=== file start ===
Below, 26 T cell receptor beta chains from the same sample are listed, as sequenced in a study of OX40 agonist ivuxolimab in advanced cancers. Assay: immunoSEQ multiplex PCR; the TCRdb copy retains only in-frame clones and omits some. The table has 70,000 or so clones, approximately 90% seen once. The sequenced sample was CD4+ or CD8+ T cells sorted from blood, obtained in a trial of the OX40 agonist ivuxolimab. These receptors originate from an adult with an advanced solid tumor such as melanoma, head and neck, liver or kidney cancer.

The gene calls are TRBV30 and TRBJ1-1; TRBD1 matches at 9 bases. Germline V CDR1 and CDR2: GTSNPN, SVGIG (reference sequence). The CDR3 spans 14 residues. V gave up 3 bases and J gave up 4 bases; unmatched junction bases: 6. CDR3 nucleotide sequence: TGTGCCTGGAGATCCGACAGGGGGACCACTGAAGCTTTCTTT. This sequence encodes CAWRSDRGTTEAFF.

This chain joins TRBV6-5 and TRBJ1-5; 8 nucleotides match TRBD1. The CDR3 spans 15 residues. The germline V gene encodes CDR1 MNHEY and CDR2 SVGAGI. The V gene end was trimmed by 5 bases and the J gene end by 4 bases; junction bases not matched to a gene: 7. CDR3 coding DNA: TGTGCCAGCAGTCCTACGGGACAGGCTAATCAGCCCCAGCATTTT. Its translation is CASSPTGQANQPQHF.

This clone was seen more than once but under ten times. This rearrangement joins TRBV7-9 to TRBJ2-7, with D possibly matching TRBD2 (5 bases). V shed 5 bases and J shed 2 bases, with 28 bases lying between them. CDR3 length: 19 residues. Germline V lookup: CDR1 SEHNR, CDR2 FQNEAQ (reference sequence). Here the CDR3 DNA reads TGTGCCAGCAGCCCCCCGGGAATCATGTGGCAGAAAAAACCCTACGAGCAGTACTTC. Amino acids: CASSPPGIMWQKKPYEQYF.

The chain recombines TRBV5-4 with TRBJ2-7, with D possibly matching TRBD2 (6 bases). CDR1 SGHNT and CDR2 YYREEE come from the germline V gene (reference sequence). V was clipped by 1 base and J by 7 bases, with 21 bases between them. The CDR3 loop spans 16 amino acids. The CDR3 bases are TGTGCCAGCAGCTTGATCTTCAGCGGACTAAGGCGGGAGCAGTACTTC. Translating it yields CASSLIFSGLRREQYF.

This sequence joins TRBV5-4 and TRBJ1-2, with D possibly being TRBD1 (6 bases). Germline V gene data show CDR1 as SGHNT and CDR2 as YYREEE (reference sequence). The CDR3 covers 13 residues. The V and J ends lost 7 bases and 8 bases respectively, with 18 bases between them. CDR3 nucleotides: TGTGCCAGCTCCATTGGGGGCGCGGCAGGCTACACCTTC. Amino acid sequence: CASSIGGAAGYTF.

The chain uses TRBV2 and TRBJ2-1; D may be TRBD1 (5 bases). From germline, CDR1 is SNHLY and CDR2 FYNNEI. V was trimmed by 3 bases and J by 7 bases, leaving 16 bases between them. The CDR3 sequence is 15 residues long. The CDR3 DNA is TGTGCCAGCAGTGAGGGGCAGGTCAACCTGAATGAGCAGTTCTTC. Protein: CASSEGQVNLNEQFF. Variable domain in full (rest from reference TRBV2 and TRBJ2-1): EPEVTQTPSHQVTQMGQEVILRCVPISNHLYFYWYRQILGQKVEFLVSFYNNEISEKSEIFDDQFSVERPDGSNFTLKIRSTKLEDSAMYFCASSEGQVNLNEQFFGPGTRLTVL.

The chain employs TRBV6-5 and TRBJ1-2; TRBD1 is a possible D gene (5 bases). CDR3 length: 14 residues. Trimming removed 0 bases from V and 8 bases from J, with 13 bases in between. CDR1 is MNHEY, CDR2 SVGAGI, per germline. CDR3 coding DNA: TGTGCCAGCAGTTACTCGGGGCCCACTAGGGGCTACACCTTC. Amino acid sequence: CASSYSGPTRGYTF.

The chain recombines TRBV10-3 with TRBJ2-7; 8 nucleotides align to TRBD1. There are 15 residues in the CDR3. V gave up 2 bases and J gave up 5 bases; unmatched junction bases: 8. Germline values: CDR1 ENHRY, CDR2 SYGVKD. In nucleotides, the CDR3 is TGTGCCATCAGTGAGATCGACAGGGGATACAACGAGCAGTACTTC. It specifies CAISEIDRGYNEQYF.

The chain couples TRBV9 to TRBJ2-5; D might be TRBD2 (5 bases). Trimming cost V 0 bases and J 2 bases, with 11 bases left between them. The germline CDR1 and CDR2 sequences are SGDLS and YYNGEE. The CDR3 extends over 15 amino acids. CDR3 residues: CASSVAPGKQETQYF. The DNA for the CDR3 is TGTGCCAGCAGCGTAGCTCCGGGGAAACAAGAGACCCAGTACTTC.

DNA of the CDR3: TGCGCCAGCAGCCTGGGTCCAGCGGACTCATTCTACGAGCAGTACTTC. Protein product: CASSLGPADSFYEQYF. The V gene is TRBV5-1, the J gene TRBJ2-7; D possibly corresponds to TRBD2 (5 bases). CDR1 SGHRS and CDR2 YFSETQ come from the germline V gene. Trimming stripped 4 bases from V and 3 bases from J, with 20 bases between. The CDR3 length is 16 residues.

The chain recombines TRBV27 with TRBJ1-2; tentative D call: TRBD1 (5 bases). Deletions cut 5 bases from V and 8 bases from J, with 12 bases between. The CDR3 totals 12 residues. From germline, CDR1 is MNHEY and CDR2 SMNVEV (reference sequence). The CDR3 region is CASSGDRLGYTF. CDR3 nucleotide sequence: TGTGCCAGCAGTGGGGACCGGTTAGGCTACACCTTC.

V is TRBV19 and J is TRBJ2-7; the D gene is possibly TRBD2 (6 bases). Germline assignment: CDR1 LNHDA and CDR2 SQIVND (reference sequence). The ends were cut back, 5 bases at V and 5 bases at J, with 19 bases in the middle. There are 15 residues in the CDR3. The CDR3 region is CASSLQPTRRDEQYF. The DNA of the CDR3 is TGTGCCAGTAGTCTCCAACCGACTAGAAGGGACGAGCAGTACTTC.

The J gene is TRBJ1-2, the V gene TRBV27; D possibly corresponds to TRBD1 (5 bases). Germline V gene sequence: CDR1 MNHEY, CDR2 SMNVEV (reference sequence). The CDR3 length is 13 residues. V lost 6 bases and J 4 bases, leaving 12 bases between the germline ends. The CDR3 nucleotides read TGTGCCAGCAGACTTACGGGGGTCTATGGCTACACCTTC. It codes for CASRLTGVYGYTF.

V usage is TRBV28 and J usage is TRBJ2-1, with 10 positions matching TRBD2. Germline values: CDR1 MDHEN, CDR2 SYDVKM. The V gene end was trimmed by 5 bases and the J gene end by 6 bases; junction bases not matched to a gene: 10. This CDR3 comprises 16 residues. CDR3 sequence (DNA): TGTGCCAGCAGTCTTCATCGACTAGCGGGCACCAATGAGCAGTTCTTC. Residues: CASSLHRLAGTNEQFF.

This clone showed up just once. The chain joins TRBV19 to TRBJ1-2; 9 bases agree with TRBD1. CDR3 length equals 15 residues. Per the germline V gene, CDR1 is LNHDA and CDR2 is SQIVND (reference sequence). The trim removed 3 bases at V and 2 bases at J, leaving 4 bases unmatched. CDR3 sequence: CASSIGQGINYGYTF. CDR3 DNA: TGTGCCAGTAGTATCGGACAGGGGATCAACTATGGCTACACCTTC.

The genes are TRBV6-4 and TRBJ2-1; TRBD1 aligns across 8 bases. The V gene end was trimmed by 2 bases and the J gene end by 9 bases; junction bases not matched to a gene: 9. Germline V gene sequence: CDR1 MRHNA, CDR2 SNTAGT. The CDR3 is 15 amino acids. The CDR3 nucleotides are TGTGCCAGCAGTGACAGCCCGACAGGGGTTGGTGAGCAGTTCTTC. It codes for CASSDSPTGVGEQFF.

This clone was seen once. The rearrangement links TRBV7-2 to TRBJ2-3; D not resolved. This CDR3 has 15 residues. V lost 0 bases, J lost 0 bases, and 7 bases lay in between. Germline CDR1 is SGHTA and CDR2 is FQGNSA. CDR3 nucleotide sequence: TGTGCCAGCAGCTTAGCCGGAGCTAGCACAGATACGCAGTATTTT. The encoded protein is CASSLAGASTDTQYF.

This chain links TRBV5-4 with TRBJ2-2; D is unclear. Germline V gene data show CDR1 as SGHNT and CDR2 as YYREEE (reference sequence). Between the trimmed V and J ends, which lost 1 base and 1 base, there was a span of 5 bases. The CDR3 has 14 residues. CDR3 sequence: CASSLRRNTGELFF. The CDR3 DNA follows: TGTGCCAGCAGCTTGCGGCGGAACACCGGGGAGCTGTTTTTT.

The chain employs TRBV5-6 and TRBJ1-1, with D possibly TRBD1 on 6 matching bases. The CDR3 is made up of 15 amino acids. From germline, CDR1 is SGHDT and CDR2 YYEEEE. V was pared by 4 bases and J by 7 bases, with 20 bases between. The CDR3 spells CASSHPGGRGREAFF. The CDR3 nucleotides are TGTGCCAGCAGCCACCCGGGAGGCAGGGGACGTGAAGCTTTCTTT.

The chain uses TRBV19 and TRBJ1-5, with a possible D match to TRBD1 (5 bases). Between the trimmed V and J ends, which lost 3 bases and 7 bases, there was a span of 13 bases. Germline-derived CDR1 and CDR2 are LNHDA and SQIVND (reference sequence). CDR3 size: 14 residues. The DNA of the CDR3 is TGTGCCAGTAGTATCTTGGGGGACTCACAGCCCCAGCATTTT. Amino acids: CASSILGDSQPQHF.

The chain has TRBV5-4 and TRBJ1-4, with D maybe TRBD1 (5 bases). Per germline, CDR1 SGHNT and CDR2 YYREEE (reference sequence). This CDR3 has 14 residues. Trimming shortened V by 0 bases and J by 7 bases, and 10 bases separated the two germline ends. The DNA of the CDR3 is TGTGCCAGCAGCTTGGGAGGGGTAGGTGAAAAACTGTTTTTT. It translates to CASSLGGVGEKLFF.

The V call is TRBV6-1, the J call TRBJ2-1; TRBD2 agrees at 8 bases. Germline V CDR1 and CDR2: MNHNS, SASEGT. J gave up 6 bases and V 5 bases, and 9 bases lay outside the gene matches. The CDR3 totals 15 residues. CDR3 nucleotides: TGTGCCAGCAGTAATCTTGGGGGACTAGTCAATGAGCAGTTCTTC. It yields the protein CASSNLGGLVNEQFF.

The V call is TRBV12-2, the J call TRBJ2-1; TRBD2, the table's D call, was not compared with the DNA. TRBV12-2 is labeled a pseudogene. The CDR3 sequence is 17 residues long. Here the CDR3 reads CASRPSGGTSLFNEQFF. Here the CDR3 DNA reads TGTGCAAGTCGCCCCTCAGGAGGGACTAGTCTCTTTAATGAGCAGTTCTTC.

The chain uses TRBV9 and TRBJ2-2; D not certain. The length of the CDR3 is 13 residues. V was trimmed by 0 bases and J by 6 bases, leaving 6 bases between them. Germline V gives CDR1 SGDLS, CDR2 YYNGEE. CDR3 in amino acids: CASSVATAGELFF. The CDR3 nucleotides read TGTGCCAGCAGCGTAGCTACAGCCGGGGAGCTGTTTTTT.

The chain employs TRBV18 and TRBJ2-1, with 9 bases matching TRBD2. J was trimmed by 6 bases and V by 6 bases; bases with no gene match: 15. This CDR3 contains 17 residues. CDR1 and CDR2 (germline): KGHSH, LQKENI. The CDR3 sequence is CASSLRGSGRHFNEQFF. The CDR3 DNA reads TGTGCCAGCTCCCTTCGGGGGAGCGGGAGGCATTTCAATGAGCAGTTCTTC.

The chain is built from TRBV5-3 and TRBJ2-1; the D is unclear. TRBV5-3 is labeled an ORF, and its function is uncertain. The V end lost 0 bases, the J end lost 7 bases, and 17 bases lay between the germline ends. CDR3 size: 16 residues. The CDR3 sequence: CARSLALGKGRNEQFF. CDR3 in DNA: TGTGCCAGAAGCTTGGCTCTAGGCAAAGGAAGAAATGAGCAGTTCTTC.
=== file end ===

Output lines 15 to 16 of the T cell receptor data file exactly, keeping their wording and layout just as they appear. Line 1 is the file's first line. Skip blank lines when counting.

V usage is TRBV28 and J usage is TRBJ2-1, with 10 positions matching TRBD2. Germline values: CDR1 MDHEN, CDR2 SYDVKM. The V gene end was trimmed by 5 bases and the J gene end by 6 bases; junction bases not matched to a gene: 10. This CDR3 comprises 16 residues. CDR3 sequence (DNA): TGTGCCAGCAGTCTTCATCGACTAGCGGGCACCAATGAGCAGTTCTTC. Residues: CASSLHRLAGTNEQFF.

This clone showed up just once. The chain joins TRBV19 to TRBJ1-2; 9 bases agree with TRBD1. CDR3 length equals 15 residues. Per the germline V gene, CDR1 is LNHDA and CDR2 is SQIVND (reference sequence). The trim removed 3 bases at V and 2 bases at J, leaving 4 bases unmatched. CDR3 sequence: CASSIGQGINYGYTF. CDR3 DNA: TGTGCCAGTAGTATCGGACAGGGGATCAACTATGGCTACACCTTC.